11. Distribution by type of investment
  12. Quarterly Performance Analysis

A quarterly report will be prepared for the IRG, relating actual performance to policy and procedural objectives. This report may include:

  1. Cash availability
  2. Market review
  3. Investment strategy - next quarter
  4. Performance measurement
  5. Investments statistics
  6. Security adequacy - repurchase agreements
  7. Collateral adequacy - certificates of deposit
  8. Investment activity
  9. Market valuation
  10. Distribution by institution
  11. Distribution by type of investment

C. Annual Review Procedures

Due to the constantly changing nature of types of investments, legislative changes, etc., an annual review will be made of the procedures. Every year at the beginning of the County's fiscal year, a review of the Investment Procedures will be made by the IRG. The Cash Manager will provide a summary report of recommended procedural changes to the Investment Review Group for review and deliberation.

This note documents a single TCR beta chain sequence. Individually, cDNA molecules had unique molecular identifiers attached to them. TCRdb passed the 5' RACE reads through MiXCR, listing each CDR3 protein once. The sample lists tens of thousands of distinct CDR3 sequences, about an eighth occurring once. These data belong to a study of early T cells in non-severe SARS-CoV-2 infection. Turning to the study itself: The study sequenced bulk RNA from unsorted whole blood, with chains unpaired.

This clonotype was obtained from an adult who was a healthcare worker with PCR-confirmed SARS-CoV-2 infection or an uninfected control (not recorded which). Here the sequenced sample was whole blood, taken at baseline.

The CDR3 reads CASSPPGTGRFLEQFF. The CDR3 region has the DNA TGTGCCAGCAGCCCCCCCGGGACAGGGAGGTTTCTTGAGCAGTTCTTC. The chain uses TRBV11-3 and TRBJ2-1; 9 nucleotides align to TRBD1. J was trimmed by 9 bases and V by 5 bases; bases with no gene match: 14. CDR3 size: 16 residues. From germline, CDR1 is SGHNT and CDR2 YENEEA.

180.6 - Investment Policy Revisions

A. Board of County Commissioners - The Board of County Commissioners may initiate or approve any changes to the Investment Policies as originally adopted.

B. Investment Review Group - As authorized by this document, the Investment Review Group (IRG) may suggest policy and procedural changes.

C. Annual Review of Investment Policies - According to section 180.4, the IRG will perform an annual review of Investment Policies and submit suggested changes to the Board of County Commissioners.

Procedure 180.600 Investment Procedures Revisions

A. County Manager - The County Manager shall have authority to make changes to procedures based upon recommendations from the IRG. Upon approval and adoption of any changes, the County Manager will provide documentation notifying the Finance Director, who in turn will ensure the Investment Procedure manual is updated.